Wednesday, June 13, 2007

They can buy anything, but they can't buy backbone.

I don't want to link because that might come off as criticism of a person who very generously provided information about her job at a university to a discussion on college financial aid, but this really rubs me the wrong way:
Universities produce a huge amount of this country's scientific research; they bring top scholars together and give them resources to work on society's intractable problems; and yes, they educate students, both first-generation college students and extremely privileged students who, we hope, will benefit from an education that brings them into close contact with less-privileged peers, emphasizes diverse perspectives, and challenges their comfort zones. (emphasis added)

Underprivileged college students are not zoo animals. They are not objects to be used to teach privileged students about how the other half lives and pop their bubbles of ignorant entitlement. They should be at elite colleges because those experiences will benefit them more than other educational or vocational opportunities, not because they can be examples of diversity who give the rich students additional perspective.

If anything, we should send poor students to elite schools so they can learn how to take advantage of the rich kids. They should figure out what persona they can adopt to ingratiate themselves with the wealthy and then work the connections they make with the rich kids paying full tuition to their benefit. Room with some blueblood and start a business out of the dorm together with his capital! Marry rich! Meet parents who could give you a job! Find out about careers and sectors of the economy that you never dreamed existed! If the perspective of rich students is narrow, circumstances often make those of poor students even narrower. How can you know if you'd want to be a lawyer or a CPA or a banker if you've never even met one?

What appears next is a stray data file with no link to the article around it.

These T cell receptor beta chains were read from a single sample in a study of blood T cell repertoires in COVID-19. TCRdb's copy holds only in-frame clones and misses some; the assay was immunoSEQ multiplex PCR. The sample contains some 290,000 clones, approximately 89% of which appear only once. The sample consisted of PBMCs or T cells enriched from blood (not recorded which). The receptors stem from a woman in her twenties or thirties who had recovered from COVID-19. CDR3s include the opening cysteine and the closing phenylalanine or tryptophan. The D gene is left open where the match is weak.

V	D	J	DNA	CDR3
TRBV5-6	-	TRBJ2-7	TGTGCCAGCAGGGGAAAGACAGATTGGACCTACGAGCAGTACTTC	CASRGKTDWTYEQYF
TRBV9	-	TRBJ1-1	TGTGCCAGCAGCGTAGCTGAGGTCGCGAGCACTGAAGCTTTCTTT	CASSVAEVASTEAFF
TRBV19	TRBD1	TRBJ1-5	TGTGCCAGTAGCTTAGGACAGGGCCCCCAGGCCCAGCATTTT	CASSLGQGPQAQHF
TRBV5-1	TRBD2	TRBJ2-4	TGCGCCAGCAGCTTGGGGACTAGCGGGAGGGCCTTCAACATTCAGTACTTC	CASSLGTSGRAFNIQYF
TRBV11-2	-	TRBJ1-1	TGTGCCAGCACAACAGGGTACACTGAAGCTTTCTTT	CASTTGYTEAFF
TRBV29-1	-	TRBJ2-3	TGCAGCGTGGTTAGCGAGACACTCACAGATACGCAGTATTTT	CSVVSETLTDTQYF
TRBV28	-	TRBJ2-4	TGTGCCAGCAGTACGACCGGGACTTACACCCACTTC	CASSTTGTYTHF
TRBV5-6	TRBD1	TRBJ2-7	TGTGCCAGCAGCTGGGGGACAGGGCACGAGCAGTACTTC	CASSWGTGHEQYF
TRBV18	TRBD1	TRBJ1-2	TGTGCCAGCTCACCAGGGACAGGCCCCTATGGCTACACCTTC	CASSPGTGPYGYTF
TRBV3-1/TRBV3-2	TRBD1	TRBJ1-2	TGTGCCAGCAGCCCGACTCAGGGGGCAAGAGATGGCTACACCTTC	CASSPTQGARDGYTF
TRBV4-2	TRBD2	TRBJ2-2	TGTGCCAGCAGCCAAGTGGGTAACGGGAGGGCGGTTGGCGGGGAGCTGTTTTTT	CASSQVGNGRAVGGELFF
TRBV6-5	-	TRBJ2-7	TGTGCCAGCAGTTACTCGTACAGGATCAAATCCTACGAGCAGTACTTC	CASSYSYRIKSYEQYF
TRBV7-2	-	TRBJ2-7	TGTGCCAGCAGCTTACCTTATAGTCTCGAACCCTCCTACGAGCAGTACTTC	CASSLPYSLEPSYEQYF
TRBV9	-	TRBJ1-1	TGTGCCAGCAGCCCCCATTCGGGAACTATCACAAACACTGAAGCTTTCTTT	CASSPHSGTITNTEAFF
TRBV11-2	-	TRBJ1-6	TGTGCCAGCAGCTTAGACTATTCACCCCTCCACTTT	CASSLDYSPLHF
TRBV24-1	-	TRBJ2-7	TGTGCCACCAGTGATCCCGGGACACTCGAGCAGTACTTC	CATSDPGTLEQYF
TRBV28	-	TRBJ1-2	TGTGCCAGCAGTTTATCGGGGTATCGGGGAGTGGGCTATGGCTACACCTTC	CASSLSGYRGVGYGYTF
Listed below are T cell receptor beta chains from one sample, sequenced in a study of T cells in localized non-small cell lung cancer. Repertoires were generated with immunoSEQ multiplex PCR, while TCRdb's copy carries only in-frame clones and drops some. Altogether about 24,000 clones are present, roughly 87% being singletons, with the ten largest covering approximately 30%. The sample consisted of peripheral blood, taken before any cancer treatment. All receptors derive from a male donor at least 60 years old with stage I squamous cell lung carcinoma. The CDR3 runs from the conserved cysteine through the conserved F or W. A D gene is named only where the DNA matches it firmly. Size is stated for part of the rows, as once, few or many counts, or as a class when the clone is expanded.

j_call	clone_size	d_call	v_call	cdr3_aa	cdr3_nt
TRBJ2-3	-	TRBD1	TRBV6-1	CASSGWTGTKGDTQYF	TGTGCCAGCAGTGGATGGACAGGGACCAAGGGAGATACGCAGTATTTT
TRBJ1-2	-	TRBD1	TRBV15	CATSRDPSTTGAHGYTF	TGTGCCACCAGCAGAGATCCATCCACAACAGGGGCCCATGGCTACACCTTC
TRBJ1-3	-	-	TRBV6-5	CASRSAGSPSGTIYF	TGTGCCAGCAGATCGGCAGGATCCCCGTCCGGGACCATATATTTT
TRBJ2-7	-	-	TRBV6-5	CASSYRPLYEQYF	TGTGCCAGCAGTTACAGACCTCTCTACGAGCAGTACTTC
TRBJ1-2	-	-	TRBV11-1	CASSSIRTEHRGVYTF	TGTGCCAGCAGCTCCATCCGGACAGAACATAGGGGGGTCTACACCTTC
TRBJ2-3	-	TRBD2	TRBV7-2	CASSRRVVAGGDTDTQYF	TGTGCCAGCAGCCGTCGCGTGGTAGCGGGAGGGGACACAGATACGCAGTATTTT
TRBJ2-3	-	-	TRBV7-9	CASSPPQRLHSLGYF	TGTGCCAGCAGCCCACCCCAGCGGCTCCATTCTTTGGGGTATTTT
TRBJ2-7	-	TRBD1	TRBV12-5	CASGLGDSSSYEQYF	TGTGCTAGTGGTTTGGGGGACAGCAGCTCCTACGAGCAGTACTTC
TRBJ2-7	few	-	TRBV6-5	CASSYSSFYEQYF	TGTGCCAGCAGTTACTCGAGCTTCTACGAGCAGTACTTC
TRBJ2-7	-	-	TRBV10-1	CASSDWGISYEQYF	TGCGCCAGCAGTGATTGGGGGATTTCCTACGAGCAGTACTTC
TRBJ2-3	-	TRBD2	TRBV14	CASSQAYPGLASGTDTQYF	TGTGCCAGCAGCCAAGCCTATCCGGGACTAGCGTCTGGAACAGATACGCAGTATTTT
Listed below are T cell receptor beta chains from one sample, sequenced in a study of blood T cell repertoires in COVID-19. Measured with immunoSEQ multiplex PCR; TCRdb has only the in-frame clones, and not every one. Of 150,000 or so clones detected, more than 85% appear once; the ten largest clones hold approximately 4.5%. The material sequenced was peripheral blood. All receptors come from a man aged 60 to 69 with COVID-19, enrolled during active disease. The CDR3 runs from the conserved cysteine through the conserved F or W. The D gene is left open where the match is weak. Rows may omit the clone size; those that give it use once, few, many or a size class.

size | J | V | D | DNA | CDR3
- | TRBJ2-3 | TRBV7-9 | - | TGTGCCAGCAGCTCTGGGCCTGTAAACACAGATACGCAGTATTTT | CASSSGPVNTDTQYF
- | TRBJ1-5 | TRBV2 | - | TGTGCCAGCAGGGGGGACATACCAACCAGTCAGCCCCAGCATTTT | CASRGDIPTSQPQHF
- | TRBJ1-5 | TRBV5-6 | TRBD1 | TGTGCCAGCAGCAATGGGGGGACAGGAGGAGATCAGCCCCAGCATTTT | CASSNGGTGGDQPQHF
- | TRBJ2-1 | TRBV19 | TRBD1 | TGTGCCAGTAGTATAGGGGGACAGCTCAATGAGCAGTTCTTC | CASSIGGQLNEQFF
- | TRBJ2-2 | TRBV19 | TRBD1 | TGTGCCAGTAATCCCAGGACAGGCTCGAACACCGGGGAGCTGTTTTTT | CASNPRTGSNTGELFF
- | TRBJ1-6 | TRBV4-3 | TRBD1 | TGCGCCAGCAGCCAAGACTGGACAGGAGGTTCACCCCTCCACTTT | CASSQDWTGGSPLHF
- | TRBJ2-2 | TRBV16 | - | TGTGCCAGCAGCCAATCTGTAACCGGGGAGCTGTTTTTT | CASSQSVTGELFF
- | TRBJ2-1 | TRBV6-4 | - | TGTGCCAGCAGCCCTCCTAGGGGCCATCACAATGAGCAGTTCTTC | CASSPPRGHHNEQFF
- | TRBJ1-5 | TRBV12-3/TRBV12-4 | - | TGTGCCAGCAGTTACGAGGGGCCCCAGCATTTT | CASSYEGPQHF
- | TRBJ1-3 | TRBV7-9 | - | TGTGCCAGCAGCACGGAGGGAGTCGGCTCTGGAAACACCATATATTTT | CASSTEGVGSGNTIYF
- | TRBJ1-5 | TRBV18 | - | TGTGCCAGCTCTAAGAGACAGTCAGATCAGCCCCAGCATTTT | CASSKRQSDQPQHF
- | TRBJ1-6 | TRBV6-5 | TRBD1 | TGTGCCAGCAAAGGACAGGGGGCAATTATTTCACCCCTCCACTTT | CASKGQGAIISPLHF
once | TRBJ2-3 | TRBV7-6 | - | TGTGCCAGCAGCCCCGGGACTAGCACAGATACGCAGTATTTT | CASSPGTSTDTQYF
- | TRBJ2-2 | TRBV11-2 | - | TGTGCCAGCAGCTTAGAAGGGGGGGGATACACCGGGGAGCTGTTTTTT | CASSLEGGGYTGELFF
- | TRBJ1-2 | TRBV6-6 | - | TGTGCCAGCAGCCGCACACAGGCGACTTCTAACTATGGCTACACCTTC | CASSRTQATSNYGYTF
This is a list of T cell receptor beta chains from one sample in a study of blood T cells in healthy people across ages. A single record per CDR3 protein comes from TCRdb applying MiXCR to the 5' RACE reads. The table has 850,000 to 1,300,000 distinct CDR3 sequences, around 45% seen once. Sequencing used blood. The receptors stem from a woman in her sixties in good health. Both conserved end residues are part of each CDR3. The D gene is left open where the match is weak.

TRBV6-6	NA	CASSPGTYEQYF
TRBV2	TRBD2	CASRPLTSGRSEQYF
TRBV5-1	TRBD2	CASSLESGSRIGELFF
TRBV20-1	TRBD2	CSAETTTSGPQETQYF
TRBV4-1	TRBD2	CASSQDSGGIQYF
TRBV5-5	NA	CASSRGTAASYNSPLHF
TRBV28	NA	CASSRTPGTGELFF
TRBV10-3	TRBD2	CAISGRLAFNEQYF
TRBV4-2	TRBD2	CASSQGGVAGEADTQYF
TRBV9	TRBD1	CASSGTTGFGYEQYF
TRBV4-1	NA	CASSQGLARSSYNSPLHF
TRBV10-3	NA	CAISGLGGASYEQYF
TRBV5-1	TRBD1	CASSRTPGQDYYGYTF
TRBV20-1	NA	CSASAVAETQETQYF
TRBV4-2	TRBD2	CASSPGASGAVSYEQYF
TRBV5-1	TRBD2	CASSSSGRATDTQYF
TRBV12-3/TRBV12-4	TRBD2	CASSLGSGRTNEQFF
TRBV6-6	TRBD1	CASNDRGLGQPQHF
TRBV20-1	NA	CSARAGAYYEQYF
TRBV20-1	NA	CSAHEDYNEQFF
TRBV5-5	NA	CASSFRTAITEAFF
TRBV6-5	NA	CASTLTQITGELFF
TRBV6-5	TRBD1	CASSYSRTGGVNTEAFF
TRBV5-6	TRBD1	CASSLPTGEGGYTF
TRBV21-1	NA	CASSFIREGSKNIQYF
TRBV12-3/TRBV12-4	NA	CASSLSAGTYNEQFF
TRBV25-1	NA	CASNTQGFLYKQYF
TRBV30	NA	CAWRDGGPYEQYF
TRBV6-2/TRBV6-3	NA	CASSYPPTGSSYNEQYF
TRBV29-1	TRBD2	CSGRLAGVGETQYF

I hate the idea that scholarship donations should only go to community colleges and public schools instead of more elite private schools as well. One of my best friends was the first in his family to get a college degree. Without the extremely generous financial aid provided by my college, that might not have been possible for him (not all colleges do their students the disservice of making them fund their educations with all or even mostly loans). And I highly doubt that he would ever have heard that you can make wads of cash as a redistricting consultant if it were not for the opportunities afforded by our small private college and its institutes, which offer undergraduates the chance to do research and are funded by and named for the very self-aggrandizing rich donors that some deplore.

Small private colleges that have more of a focus on teaching are probably a better environment for an underprepared product of a middling-to-awful public school than a some huge university where your class is a giant lecture hall with a teaching assistant who never learns your name. No professor at UCLA is going to call you on the phone if you miss a class. A CMC professor would. (It helps that there are only a couple of dozen students per class in small colleges, so your absence is notable and noted.)
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